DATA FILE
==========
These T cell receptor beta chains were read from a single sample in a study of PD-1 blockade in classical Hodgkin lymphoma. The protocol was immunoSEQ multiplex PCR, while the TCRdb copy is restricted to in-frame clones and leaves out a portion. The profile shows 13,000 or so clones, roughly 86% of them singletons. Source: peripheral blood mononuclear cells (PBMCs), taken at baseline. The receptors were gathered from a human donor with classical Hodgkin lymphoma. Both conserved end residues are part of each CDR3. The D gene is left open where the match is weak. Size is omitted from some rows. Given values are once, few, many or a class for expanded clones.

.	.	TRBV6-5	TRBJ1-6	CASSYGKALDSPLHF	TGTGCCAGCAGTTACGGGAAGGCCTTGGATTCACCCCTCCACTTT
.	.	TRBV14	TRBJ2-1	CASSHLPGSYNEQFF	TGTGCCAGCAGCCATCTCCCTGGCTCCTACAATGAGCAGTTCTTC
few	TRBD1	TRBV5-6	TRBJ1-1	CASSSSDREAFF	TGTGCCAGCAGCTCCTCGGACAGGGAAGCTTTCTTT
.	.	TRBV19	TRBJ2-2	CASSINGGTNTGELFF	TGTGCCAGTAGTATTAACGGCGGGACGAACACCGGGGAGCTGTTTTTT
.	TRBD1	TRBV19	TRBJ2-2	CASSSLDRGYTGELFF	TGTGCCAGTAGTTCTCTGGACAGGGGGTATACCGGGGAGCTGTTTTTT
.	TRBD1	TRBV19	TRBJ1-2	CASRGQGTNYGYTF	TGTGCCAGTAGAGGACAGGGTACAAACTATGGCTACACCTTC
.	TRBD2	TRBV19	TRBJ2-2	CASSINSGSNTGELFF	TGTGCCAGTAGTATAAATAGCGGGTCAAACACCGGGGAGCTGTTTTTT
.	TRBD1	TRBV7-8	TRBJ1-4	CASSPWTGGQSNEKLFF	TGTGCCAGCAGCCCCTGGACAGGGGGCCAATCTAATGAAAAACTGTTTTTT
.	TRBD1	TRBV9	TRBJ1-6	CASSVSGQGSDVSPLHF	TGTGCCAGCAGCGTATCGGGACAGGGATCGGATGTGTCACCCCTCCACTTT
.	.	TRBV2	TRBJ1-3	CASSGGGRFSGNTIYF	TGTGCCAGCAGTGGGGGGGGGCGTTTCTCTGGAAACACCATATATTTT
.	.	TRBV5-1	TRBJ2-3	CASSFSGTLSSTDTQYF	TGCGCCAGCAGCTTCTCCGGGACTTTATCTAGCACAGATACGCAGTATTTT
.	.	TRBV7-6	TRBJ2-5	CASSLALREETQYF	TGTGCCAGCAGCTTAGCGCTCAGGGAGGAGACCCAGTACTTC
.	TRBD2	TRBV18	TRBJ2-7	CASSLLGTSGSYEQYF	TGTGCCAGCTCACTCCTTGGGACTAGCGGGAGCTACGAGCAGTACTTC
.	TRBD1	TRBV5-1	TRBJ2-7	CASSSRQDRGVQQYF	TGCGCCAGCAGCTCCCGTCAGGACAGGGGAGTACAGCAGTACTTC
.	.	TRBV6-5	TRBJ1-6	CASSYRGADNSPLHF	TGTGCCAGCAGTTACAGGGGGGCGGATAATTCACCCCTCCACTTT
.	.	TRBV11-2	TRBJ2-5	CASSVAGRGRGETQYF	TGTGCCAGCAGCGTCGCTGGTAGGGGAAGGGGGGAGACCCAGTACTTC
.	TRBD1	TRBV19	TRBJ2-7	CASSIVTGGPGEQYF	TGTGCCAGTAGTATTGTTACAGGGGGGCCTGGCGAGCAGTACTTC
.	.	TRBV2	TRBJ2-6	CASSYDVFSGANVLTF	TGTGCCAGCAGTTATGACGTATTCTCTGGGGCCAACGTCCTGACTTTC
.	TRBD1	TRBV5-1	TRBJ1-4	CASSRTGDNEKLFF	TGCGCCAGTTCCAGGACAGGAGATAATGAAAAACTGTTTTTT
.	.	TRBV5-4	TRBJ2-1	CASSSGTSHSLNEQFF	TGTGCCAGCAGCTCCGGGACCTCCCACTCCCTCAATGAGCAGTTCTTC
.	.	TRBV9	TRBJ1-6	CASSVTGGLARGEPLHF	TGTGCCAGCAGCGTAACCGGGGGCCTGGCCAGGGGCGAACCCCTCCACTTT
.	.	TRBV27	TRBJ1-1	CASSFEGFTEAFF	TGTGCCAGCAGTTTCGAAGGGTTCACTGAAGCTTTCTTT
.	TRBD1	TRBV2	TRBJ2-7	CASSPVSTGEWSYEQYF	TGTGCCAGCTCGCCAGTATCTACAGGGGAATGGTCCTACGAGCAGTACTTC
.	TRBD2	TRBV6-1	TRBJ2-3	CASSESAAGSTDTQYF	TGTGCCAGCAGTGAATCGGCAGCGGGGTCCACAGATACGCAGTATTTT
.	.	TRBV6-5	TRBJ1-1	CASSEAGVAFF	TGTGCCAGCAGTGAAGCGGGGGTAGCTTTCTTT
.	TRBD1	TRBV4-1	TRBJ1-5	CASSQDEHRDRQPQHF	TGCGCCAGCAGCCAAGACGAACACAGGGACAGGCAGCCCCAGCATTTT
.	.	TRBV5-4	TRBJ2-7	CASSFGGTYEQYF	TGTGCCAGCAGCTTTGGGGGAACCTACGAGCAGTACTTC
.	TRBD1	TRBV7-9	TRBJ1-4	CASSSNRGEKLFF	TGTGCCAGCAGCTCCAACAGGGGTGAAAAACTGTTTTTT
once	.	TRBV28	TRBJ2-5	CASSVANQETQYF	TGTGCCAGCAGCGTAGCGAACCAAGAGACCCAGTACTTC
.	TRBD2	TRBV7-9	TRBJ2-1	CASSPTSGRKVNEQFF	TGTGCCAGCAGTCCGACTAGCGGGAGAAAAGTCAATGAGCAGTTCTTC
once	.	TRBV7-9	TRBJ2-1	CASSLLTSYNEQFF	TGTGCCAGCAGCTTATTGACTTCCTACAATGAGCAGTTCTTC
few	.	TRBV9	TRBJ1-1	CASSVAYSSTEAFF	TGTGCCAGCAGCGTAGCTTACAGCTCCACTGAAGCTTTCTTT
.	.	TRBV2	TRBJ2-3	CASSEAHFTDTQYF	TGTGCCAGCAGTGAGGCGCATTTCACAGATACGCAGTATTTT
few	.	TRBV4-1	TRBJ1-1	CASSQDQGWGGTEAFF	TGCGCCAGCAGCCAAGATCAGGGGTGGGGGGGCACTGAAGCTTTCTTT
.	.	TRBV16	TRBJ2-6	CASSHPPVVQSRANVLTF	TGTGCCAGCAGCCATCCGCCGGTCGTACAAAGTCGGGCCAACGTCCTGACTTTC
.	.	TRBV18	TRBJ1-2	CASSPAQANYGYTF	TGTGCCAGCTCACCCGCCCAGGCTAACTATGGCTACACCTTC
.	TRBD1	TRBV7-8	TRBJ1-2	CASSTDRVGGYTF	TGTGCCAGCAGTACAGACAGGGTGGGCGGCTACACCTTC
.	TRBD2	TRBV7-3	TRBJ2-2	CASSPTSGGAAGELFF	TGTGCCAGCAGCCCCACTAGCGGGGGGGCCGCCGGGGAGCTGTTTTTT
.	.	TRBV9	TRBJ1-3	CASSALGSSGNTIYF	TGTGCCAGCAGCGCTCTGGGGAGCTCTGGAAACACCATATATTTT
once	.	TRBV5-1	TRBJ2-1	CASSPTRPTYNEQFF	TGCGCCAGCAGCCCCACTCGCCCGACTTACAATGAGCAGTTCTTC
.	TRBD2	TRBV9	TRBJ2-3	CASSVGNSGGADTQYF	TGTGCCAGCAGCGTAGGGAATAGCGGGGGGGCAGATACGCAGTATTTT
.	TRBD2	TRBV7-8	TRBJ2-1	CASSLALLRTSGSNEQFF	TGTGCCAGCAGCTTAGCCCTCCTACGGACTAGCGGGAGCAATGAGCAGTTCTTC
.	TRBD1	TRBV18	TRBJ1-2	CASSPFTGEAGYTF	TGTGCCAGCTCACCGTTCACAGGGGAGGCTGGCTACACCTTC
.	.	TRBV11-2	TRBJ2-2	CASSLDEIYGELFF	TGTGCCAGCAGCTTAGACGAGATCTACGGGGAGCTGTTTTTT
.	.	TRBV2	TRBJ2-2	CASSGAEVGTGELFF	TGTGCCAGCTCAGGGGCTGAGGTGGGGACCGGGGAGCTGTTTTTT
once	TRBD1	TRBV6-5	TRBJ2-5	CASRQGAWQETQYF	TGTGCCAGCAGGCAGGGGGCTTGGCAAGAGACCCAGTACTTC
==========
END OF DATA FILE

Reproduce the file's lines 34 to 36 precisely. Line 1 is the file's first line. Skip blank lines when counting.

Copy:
.	.	TRBV2	TRBJ2-3	CASSEAHFTDTQYF	TGTGCCAGCAGTGAGGCGCATTTCACAGATACGCAGTATTTT
few	.	TRBV4-1	TRBJ1-1	CASSQDQGWGGTEAFF	TGCGCCAGCAGCCAAGATCAGGGGTGGGGGGGCACTGAAGCTTTCTTT
.	.	TRBV16	TRBJ2-6	CASSHPPVVQSRANVLTF	TGTGCCAGCAGCCATCCGCCGGTCGTACAAAGTCGGGCCAACGTCCTGACTTTC